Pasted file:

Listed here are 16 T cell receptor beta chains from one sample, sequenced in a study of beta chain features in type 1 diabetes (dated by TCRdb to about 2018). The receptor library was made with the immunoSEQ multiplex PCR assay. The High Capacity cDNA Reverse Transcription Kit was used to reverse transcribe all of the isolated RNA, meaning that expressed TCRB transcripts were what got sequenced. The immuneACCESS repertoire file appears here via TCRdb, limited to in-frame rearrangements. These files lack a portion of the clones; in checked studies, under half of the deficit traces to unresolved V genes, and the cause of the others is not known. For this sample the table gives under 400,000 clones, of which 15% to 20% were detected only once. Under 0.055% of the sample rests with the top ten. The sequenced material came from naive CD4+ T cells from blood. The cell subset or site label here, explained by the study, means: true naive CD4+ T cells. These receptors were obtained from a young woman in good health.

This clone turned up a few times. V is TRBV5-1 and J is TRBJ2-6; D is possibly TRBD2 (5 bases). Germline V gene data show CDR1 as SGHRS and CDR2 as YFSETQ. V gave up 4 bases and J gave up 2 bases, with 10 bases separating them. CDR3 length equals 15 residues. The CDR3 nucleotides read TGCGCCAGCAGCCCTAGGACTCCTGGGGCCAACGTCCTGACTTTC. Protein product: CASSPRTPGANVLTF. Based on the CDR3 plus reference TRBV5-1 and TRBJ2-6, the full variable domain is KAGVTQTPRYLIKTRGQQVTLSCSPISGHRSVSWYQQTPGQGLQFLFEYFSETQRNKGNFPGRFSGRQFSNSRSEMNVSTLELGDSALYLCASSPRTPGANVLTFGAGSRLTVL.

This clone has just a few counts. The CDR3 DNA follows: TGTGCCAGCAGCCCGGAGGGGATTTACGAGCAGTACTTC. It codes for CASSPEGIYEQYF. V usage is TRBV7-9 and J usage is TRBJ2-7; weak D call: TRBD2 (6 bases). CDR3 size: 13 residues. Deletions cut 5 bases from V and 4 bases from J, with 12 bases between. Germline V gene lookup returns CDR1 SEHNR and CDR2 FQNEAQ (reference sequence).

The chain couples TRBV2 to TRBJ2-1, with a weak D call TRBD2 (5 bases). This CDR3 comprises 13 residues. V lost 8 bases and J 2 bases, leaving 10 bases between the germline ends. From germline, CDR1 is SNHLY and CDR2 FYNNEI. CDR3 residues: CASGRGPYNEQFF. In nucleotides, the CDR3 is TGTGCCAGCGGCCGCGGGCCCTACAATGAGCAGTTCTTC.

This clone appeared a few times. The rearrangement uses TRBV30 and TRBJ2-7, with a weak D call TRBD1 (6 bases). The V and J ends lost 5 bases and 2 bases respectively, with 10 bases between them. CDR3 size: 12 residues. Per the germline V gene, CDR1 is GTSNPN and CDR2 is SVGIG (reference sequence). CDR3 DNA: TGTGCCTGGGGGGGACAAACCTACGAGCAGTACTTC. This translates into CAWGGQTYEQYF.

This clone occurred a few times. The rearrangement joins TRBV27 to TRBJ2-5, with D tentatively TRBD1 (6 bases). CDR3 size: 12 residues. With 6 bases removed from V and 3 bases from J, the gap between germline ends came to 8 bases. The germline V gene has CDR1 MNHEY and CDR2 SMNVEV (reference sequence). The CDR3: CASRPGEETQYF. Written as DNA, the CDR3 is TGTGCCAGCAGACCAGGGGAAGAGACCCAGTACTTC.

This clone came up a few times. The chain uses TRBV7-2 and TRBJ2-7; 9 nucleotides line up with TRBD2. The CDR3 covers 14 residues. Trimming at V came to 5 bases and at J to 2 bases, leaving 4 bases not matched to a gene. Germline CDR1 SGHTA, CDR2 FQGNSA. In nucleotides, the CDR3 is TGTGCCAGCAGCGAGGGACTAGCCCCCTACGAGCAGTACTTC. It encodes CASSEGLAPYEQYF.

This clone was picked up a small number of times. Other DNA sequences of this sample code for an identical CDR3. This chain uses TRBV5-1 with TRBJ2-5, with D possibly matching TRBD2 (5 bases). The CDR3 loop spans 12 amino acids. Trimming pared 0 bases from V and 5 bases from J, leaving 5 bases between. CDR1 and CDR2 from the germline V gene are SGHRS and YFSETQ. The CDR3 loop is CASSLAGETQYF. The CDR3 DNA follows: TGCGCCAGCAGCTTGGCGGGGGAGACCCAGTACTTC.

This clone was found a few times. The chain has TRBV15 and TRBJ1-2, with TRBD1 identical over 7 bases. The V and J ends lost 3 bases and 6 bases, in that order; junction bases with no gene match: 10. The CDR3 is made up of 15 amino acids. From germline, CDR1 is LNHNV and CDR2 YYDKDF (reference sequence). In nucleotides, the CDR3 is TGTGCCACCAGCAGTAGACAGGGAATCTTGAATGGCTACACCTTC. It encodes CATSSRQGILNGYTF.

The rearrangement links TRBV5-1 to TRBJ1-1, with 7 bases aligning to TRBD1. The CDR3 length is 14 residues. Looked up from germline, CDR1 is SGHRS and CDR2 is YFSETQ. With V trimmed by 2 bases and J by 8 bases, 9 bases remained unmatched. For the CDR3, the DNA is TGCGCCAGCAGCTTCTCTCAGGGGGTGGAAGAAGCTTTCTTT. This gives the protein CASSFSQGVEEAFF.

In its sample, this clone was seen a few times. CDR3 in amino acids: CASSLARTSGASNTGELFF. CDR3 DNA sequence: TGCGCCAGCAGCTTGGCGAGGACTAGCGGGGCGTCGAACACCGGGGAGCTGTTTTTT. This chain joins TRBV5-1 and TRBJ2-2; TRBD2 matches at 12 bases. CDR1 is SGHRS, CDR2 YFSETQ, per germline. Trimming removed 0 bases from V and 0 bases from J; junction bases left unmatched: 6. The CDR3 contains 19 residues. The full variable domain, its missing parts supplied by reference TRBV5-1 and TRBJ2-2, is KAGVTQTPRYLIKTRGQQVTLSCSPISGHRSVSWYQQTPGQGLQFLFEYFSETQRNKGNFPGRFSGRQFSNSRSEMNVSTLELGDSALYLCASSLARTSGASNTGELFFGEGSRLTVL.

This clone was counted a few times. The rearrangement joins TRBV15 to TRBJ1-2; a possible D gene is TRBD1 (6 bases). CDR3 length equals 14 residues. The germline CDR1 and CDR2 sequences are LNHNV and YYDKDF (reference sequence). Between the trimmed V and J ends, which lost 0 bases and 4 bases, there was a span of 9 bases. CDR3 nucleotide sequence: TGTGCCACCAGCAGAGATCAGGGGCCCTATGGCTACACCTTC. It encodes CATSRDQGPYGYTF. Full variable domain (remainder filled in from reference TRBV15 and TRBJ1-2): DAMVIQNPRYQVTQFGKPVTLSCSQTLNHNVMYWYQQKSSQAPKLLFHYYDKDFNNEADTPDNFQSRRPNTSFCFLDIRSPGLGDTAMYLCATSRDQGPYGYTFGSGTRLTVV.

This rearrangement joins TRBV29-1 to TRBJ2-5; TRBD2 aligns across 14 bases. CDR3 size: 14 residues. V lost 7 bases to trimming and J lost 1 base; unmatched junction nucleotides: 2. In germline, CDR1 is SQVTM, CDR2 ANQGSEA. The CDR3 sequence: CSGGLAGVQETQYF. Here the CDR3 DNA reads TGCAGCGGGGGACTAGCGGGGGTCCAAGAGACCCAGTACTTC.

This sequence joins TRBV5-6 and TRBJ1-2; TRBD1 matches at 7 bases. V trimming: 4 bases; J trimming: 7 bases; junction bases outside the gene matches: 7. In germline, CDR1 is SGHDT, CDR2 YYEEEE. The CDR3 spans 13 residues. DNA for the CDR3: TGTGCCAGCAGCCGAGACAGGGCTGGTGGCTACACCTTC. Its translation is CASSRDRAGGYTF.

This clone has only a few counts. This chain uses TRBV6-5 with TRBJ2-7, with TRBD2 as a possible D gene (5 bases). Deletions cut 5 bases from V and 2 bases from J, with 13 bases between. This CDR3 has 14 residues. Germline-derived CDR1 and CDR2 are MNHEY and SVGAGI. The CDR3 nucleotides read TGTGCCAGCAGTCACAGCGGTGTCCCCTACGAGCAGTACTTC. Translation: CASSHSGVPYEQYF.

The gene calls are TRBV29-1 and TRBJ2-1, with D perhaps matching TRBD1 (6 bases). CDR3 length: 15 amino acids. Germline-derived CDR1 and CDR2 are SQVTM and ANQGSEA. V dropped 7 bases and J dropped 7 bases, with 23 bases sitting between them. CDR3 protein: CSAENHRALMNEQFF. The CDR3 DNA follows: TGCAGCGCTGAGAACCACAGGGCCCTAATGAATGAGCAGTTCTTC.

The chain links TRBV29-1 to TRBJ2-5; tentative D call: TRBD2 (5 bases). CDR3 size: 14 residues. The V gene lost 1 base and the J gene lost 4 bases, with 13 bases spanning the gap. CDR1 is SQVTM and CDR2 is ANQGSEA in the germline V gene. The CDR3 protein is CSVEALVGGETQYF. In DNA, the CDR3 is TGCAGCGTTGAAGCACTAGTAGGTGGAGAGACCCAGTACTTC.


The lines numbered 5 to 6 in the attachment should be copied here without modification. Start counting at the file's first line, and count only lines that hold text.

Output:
This clone appeared a few times. The rearrangement uses TRBV30 and TRBJ2-7, with a weak D call TRBD1 (6 bases). The V and J ends lost 5 bases and 2 bases respectively, with 10 bases between them. CDR3 size: 12 residues. Per the germline V gene, CDR1 is GTSNPN and CDR2 is SVGIG (reference sequence). CDR3 DNA: TGTGCCTGGGGGGGACAAACCTACGAGCAGTACTTC. This translates into CAWGGQTYEQYF.

This clone occurred a few times. The rearrangement joins TRBV27 to TRBJ2-5, with D tentatively TRBD1 (6 bases). CDR3 size: 12 residues. With 6 bases removed from V and 3 bases from J, the gap between germline ends came to 8 bases. The germline V gene has CDR1 MNHEY and CDR2 SMNVEV (reference sequence). The CDR3: CASRPGEETQYF. Written as DNA, the CDR3 is TGTGCCAGCAGACCAGGGGAAGAGACCCAGTACTTC.